Snacks: dehydrated fruits, nuts. (Combined with other pantry staples such as oatmeal, dates, and cacao powder I am able to make a variety of snacks, i.e. granola, popcorn, energy bars.)Spices: There’s no way I could list all of the spices I keep in my pantry! I love cooking with different spices and herbs. It’s the difference between just beans and rice and “WOW Mom! What is this? It’s amazing!” My favorites are cumin, onion, garlic, chili powder, celery seed, cumin seed, turmeric, bay, lemon pepper…just to name a few. Likewise, my kitchen herb garden keeps us in fresh tarragon, oregano, basil, thyme, sage, parsley, and rosemary year ’round. (We make all of our own seasoning blends and I purchase all of our spices and seasonings in bulk, primarily from Mountain Rose Herbs. The best part about purchasing in bulk from Mountain Rose Herbs is the savings! Wow! The more bulk herbs and spices you purchase in 1 pound quantities, the more you save — it can even be up to 20% off depending on how many 1 pound units you buy! )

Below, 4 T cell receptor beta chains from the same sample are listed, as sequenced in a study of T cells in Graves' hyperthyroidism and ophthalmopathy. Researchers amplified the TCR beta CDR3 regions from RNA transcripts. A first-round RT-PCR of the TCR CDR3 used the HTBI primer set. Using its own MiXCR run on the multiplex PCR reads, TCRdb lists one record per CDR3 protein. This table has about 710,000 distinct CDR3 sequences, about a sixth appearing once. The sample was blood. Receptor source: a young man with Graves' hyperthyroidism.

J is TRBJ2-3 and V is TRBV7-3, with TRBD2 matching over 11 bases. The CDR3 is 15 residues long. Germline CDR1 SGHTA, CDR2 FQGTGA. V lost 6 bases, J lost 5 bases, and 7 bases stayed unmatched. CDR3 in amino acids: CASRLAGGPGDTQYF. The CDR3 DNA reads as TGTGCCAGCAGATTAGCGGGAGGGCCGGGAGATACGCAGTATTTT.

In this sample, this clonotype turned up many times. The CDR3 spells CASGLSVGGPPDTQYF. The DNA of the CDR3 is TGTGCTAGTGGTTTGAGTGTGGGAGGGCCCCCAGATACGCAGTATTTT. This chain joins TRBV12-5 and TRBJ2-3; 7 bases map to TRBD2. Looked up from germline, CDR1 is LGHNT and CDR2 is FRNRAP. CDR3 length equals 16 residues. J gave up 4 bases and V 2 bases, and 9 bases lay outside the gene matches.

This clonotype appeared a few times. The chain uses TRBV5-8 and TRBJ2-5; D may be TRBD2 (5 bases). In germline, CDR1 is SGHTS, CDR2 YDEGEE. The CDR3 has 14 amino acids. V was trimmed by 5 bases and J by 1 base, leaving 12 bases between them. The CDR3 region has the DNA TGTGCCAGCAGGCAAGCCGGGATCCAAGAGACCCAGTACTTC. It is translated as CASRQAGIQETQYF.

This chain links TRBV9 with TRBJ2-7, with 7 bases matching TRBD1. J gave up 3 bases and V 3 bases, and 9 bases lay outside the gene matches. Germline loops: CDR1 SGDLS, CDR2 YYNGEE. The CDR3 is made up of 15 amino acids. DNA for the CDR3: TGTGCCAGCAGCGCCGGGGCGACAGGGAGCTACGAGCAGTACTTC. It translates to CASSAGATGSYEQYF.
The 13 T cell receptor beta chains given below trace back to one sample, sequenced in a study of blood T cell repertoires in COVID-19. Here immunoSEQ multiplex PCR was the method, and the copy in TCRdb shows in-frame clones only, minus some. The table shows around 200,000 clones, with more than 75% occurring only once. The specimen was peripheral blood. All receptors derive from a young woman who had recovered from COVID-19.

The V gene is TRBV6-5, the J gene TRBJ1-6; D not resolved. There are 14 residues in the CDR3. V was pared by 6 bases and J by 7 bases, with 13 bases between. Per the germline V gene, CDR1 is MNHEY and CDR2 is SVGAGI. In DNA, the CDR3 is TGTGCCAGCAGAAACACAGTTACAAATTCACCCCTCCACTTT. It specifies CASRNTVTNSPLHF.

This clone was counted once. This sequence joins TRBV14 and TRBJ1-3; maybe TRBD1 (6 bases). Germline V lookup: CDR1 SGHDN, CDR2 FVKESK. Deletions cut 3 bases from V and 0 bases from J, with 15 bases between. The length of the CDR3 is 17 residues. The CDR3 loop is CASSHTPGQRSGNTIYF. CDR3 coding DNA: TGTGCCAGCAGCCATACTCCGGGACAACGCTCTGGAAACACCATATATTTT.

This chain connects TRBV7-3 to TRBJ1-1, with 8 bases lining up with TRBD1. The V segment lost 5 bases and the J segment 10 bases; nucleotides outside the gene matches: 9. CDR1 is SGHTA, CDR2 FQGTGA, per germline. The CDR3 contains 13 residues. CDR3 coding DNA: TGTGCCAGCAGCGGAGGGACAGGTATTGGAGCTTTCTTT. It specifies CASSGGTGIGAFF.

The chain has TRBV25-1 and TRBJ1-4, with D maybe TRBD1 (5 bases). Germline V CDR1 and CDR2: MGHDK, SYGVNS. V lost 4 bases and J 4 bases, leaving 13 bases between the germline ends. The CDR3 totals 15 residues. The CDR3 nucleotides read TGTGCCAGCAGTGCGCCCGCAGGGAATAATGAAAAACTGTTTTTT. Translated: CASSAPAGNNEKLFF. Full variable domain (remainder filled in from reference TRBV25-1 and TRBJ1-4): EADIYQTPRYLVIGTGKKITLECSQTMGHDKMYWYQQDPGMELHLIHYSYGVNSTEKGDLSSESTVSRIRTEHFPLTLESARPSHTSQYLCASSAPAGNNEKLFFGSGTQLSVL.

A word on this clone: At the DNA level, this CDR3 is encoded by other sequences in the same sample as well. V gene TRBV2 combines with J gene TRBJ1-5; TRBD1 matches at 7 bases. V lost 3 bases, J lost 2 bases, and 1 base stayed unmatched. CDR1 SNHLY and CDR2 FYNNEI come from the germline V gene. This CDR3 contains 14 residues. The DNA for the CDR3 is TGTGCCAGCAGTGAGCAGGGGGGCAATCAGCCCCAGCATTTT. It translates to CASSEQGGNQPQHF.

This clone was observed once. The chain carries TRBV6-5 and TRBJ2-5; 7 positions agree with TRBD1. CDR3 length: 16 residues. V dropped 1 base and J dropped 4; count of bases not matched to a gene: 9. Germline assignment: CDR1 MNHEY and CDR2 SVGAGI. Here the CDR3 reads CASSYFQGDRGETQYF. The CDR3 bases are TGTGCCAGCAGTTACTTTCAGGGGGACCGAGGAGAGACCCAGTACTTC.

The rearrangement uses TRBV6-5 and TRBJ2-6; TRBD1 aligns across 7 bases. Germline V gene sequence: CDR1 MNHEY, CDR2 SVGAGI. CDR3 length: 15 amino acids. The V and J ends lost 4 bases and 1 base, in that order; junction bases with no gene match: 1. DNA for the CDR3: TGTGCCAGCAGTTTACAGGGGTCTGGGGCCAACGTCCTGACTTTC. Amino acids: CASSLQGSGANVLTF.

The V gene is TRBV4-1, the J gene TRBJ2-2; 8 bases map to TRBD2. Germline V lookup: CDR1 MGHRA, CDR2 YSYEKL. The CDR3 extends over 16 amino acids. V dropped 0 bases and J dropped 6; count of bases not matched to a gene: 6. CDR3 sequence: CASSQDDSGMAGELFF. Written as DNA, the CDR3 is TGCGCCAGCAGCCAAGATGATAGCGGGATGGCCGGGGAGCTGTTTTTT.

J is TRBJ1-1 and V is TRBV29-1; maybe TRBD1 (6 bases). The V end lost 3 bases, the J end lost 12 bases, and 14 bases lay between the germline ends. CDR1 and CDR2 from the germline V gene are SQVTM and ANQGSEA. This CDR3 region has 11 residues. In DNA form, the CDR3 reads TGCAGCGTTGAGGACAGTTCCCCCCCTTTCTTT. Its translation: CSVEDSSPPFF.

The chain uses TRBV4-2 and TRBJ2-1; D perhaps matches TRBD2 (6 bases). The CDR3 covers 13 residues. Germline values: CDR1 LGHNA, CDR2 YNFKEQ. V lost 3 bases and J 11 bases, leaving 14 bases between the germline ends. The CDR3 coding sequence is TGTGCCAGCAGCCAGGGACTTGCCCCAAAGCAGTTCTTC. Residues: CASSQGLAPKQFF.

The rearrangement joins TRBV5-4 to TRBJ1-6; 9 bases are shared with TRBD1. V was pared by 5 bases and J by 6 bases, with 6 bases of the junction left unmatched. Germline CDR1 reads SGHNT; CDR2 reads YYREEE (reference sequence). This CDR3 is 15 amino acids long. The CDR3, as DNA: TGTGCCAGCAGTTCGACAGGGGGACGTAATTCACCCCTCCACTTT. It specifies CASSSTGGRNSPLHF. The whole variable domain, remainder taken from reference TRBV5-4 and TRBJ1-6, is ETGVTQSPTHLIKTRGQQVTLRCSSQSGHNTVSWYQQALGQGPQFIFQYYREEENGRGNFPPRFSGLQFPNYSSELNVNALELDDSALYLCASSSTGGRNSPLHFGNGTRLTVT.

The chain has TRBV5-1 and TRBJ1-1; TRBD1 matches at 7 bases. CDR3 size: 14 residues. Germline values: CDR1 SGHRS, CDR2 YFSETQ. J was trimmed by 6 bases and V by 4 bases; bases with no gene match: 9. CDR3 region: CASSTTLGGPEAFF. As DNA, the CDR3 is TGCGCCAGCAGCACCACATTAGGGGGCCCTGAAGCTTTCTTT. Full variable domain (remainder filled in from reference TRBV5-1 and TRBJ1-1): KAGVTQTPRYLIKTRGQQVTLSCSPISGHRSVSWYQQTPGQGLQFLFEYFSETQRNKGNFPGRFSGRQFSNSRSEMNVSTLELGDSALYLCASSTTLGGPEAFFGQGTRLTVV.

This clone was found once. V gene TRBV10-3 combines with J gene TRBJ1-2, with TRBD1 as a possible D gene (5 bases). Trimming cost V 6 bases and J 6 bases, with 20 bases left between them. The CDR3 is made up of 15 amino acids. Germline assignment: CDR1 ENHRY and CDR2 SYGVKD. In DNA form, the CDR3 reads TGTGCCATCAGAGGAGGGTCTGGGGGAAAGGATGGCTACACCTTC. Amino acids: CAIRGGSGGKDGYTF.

Sweeteners: molasses, maple syrup, local raw honey, and sugar.
Vegetables: potatoes, onions, garlic, canned tomato products (i.e. paste, diced, whole, sauce). (Additionally, we purchase fresh veggies from a local CSA farmer each week all year around. During peak harvest, when the prices are low, I buy in extreme bulk and dehydrate, can, and freeze the bounty. We also grow celery, tomatoes, lettuce, peas, squash, and a variety of other veggies depending on the season.)
Note: In case you are wondering, we are pretty much a paper-free home so that eliminates the need to shop for and spend money on disposable products. Read more here…
Learning to Stock Your Own Pantry
Focusing your grocery shopping efforts on simple, staple pantry items will not only save you time, but it will also slash your monthly grocery bill! However, be patience with yourself…as we have allowed our budget to adjust, it has taken our family the course of a year to slowly morph into this way of buying food. (Read more about shifting your grocery budget to accomodate buying in bulk in my free ebook.)